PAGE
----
Ash from Karymsky Volcano
June 19, 2013
Karymsky is one of the many active volcanoes on Russia’s Kamchatka Penninsula. On the afternoon of October 8, 2010, it sent a plume of gas and ash 2,700 meters (9,000 feet) high and about 90 kilometers (50 miles) downwind over the Kronotskiy Kroniv (Kronotsky Gulf). This natural-color satellite image was acquired by the Moderate Resolution Imaging Spectroradiometer (MODIS) aboard Aqua. The region’s white, snow-covered peaks stand out against the land surface, colored in the hues of autumn. The light gray volcanic plume extends almost directly east from the volcano’s summit. Credit: NASA image by Jeff Schmaltz, MODIS Rapid Response Team. Caption by Robert Simmon.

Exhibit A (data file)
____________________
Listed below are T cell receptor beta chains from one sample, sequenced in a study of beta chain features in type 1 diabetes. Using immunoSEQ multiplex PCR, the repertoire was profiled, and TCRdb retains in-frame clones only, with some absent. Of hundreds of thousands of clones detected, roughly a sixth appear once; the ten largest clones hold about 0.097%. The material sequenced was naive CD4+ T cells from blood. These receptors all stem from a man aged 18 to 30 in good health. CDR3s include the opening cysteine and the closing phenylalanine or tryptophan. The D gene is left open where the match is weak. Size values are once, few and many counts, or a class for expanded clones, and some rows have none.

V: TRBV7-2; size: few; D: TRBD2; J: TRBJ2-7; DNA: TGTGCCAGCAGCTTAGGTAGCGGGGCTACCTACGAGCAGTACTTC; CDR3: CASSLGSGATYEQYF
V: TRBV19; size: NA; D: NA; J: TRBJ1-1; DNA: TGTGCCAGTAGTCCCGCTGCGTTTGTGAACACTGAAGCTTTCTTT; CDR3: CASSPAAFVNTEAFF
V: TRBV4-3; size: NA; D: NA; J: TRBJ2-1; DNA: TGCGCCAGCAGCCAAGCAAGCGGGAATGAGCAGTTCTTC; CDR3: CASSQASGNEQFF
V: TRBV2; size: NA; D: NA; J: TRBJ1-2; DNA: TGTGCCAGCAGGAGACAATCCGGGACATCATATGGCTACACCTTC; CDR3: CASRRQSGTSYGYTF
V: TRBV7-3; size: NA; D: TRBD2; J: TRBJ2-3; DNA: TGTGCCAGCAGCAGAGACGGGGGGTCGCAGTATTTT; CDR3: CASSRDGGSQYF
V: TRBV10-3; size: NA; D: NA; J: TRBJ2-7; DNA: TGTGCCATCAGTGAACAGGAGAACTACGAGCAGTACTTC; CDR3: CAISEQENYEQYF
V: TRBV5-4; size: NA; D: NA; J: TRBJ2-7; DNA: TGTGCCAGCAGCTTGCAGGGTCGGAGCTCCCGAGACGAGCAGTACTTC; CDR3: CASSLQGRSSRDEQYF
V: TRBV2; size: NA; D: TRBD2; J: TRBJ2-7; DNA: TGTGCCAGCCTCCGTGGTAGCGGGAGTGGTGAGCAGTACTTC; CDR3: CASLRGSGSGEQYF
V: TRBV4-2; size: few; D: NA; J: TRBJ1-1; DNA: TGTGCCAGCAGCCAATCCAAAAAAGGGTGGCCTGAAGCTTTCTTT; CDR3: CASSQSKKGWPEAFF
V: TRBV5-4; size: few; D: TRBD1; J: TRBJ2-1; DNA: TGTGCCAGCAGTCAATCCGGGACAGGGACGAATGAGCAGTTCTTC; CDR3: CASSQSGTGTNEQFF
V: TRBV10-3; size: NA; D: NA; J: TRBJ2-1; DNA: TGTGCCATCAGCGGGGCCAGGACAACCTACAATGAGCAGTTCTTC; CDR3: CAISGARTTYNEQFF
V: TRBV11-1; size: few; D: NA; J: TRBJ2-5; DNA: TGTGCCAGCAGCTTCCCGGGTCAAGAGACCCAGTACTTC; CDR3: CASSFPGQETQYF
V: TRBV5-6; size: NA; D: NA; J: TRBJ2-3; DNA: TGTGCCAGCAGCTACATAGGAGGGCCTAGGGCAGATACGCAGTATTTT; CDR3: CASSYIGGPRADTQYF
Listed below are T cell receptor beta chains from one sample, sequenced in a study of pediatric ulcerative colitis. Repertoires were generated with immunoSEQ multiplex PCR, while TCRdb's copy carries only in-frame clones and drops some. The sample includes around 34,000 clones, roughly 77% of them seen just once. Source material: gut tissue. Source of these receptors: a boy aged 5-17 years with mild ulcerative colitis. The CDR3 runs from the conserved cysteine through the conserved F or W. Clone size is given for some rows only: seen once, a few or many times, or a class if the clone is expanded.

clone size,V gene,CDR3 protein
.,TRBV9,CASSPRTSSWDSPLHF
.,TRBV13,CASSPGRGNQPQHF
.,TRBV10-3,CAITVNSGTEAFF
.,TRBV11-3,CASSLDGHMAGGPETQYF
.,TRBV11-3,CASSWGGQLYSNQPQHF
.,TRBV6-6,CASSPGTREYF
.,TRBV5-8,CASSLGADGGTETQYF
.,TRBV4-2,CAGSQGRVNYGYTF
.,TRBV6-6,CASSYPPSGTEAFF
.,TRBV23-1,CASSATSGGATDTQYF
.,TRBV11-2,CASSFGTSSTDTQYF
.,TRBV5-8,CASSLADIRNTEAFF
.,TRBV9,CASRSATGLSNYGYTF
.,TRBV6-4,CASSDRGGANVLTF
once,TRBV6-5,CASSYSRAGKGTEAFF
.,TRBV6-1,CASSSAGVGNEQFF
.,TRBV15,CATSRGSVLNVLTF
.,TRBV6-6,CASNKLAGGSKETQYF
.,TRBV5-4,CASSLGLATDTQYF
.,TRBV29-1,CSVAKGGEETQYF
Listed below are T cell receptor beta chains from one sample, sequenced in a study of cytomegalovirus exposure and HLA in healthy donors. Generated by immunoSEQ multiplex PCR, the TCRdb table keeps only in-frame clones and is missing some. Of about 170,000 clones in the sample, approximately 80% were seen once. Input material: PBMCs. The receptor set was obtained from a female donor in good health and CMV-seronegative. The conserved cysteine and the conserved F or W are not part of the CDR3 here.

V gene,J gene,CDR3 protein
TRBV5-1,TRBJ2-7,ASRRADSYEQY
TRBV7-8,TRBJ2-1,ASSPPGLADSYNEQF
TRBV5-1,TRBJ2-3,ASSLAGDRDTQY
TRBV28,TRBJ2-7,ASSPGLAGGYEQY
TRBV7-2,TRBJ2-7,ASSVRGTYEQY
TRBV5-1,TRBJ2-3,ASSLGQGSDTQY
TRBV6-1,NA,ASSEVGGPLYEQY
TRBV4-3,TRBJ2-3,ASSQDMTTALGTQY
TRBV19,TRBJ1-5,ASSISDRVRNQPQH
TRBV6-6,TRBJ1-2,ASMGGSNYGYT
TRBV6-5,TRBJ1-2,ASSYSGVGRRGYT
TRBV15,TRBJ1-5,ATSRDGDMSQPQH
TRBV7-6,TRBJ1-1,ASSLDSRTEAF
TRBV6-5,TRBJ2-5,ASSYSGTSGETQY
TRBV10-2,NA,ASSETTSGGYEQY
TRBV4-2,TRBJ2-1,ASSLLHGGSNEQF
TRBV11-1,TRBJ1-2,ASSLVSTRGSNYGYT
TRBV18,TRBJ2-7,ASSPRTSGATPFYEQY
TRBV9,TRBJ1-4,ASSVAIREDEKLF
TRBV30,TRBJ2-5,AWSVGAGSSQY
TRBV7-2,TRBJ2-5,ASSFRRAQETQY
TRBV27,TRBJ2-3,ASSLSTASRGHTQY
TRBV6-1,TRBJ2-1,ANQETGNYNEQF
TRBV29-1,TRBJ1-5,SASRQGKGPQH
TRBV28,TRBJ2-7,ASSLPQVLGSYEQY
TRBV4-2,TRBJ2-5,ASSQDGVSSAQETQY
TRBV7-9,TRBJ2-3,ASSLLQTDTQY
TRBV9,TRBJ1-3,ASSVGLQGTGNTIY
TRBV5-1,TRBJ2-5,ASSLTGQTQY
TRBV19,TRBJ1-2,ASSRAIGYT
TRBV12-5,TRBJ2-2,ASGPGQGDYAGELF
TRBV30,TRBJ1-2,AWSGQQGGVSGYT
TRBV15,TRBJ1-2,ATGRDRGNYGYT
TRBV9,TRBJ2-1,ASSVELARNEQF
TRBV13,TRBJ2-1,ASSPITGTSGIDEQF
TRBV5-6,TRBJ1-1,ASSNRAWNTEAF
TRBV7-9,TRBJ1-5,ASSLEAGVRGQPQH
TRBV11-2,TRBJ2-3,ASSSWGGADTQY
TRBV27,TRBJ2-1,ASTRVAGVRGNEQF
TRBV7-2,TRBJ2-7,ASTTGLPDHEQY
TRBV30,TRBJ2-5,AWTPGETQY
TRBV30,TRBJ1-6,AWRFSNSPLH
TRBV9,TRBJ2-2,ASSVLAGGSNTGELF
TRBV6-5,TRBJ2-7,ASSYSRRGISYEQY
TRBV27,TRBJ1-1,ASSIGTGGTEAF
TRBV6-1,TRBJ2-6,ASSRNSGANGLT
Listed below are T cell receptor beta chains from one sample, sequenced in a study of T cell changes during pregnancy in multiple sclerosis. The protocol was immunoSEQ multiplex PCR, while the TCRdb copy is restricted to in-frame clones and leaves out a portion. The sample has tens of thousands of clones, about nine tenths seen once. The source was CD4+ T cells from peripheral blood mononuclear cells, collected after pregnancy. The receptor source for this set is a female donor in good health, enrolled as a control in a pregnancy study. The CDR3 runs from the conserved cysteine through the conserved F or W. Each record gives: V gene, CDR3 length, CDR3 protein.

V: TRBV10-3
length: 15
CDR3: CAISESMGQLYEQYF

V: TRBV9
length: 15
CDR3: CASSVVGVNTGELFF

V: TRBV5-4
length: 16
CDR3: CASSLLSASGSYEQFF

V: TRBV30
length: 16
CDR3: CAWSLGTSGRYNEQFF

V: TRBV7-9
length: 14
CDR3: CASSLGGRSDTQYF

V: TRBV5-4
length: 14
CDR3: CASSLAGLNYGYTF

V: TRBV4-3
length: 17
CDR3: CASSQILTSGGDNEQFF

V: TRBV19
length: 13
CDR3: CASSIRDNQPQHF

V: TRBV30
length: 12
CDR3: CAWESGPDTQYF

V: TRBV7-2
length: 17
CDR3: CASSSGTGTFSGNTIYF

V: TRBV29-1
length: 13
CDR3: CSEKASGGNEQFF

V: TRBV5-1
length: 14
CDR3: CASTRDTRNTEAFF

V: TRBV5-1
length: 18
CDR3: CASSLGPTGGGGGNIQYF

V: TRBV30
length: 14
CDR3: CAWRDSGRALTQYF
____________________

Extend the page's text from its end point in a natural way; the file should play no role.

Topics: Environment, Stratovolcanoes, Volcanology, Geology, Disaster Accident, Kronotsky, Karymsky, Volcanoes of Kamchatka, Moderate-Resolution Imaging Spectroradiometer, Aqua, Kamchatka Peninsula, Volcanic ash, Volcano, Io